Digestive and Liver Disease | Year: 2015
Background: Colorectal cancer screening may reduce disease-related mortality by early-stage detection of cancers. Aims: To study the effect of a single immunochemical faecal occult blood test (i-FOBt) screening round on reduction in colorectal cancer-related-mortality among average risk subjects. Methods: Comparison of 5-year mortality rates in 3 cohorts from a Northern Italian province: (1) colorectal cancers detected at the 1st biennial round of a mass-screening programme targeting 50-69 years old subjects, (2) non-screening cancers symptomatically diagnosed during the same time period, and (3) cancers detected in the pre-screening biennium. Multivariate analyses were performed with the Cox regression model including tumour node metastasis (TNM) stage at diagnosis, anatomical distribution of cancers, age at diagnosis, gender and patient group. Kaplan-Meyer survival estimates and log-rank test for equality of survivor functions were calculated. Results: Stage distribution significantly differed between screening and non-screening colorectal cancers: 73% of screen-detected colorectal cancers were stages I and II versus 43% and 40% of non-screening and pre-screening colorectal cancers. Cumulative 5-year mortality rate was significantly lower in screening compared to non-screening or pre-screening colorectal cancers patients (19% versus 37% and 41%, p<. 0.001). Conclusions: Colorectal cancers were detected at earlier stages in i-FOBT-positive subjects in comparison with non-screening patients; colorectal cancers found at screening had a significantly improved 5-year survival. © 2014 Editrice Gastroenterologica Italiana S.r.l.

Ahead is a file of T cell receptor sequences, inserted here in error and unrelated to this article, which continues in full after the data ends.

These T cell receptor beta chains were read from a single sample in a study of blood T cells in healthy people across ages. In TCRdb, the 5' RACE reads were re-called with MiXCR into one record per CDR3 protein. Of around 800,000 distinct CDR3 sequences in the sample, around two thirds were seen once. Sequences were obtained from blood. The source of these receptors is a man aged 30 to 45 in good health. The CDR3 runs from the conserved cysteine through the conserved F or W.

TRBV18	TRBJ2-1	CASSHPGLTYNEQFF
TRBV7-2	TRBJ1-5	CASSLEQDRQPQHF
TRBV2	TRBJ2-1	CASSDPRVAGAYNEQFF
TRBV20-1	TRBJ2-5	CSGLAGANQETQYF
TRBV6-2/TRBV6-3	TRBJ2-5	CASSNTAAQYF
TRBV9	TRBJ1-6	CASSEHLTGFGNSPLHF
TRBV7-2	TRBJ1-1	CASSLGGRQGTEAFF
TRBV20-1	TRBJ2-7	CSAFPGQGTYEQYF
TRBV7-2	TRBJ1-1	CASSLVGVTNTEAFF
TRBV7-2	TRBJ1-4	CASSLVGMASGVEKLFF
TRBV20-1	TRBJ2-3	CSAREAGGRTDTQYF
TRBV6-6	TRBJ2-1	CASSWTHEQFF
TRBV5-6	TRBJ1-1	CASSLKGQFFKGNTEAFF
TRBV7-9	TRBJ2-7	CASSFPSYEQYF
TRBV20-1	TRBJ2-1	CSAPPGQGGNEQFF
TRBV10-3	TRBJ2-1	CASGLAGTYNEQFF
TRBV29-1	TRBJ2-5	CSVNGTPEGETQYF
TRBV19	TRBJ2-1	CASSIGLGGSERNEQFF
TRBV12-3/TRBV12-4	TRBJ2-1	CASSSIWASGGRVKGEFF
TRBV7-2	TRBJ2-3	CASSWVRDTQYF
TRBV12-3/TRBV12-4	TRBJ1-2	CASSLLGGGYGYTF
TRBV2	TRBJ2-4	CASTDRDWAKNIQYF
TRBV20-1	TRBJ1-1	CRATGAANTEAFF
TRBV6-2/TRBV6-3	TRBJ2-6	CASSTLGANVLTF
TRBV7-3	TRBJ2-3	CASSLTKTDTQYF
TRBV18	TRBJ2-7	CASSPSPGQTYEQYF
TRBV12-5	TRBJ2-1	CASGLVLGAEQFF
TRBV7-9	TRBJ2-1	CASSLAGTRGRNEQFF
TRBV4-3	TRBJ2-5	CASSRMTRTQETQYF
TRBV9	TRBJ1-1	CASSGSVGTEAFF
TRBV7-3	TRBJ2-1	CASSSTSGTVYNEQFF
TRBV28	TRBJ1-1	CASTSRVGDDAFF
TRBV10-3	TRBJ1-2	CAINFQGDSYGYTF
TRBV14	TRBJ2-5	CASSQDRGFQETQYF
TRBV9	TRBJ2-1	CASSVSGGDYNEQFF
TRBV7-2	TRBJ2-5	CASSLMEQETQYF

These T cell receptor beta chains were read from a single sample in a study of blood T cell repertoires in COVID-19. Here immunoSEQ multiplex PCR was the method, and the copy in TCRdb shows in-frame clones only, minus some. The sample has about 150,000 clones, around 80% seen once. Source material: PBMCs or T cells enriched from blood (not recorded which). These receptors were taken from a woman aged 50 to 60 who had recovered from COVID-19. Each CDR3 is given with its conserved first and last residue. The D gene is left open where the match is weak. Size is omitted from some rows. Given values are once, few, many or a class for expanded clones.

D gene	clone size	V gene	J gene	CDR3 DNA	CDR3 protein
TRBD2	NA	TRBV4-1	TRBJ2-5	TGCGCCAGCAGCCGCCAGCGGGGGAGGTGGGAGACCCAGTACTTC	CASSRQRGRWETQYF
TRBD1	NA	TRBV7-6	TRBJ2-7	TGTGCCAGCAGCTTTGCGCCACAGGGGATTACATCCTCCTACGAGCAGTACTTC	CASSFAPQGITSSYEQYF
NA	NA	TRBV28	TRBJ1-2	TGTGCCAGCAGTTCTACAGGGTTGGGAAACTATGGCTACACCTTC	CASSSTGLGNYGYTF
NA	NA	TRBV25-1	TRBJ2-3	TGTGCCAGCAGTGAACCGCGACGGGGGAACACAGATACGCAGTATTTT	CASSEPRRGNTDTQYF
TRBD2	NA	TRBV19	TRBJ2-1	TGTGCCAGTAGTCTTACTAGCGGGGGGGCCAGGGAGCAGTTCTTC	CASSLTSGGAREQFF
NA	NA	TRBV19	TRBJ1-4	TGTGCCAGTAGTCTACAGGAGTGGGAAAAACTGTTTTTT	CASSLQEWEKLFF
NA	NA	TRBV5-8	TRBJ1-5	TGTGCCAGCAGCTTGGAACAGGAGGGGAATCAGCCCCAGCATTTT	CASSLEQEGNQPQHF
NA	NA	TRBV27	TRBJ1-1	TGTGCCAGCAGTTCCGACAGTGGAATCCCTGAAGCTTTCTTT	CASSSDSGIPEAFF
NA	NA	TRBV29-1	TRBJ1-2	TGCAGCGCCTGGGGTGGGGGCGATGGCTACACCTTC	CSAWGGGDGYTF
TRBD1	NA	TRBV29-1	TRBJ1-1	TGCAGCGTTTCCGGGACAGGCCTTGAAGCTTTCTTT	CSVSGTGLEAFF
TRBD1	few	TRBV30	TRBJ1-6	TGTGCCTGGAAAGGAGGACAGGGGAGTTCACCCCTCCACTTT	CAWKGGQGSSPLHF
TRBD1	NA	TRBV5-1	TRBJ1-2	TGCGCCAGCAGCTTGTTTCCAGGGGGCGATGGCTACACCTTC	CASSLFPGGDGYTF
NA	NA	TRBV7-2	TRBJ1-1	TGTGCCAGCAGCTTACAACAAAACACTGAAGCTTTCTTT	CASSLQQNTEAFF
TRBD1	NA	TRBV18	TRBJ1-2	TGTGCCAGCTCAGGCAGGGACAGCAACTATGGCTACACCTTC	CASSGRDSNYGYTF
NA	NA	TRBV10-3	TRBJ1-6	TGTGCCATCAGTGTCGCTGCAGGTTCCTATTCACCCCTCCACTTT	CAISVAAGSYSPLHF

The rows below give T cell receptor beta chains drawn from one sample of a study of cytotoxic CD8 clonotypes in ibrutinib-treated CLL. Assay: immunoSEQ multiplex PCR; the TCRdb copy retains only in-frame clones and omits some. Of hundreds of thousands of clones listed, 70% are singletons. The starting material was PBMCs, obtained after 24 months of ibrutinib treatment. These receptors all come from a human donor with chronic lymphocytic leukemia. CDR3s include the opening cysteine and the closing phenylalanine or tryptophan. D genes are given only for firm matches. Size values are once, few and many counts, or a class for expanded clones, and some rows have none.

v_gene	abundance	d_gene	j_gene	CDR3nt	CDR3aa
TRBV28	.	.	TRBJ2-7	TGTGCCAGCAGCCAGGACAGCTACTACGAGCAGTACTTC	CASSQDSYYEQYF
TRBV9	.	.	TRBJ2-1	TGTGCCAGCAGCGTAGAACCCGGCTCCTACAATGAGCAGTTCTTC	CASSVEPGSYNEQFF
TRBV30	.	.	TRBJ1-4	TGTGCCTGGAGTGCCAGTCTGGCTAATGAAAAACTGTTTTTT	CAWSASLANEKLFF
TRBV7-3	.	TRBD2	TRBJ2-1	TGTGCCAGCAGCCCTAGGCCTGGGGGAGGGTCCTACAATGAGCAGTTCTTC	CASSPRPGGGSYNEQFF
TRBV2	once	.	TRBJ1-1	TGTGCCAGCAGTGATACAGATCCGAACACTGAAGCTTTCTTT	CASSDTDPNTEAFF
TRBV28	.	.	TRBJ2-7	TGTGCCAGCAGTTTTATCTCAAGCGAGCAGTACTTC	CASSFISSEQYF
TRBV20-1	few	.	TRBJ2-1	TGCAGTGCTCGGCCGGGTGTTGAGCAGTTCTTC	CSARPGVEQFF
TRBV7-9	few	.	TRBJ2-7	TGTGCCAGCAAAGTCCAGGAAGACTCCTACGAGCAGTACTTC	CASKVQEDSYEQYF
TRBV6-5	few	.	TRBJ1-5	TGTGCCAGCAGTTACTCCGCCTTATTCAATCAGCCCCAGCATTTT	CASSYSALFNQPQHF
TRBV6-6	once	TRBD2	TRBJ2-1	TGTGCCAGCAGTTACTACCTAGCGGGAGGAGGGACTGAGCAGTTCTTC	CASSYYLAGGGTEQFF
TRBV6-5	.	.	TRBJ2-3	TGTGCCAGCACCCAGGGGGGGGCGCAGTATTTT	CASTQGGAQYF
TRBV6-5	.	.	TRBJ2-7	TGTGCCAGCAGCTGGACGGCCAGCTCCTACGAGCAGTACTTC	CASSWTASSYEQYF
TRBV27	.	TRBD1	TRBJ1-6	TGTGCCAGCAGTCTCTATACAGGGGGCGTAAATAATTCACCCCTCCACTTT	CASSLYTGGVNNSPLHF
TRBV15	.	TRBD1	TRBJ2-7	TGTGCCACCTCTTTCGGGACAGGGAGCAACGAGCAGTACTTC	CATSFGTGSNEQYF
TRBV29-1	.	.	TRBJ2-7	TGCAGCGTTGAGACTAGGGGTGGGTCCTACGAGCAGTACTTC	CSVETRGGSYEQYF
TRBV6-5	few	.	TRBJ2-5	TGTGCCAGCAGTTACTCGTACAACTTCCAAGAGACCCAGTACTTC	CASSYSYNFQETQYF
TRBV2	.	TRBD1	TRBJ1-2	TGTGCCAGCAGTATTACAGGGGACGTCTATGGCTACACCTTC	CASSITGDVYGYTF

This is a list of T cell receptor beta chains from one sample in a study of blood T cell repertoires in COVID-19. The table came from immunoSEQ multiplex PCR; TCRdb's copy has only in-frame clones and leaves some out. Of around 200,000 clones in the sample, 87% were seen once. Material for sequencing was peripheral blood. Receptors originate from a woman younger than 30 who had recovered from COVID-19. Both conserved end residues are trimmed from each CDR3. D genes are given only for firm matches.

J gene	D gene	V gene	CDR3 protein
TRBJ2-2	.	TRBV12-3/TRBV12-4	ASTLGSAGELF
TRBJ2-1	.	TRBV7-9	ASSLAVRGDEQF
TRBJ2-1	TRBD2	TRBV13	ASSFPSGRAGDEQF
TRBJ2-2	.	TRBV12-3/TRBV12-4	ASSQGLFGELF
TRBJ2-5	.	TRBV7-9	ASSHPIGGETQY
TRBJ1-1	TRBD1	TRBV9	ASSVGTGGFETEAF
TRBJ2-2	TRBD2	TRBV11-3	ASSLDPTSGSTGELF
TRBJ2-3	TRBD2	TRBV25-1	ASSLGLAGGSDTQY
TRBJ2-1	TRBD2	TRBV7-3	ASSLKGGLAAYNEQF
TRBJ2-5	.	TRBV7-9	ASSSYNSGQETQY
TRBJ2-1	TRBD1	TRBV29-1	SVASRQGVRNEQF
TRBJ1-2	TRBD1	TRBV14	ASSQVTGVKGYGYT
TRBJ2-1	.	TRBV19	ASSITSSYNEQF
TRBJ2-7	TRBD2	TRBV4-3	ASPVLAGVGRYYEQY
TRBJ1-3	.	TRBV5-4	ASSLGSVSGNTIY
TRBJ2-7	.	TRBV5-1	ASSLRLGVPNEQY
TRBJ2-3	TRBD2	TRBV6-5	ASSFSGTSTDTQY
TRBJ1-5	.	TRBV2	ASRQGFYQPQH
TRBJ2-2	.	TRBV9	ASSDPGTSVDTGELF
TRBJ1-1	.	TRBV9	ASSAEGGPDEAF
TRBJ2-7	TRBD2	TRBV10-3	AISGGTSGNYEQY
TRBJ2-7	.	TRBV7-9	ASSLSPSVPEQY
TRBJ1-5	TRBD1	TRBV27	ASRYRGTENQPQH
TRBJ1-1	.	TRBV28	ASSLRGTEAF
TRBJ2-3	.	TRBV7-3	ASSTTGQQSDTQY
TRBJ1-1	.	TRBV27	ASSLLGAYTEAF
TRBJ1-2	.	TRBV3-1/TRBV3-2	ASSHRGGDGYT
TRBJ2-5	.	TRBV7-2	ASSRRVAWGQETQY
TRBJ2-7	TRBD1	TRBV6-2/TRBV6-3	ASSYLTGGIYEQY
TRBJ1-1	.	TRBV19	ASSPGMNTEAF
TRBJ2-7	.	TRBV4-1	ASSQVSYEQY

Campari C.,Planning and Control Staff |
Fedato C.,Veneto Cancer Registry |
Iossa A.,ISPO Institute for Cancer Study and Prevention |
Petrelli A.,INMP National Institute for Health |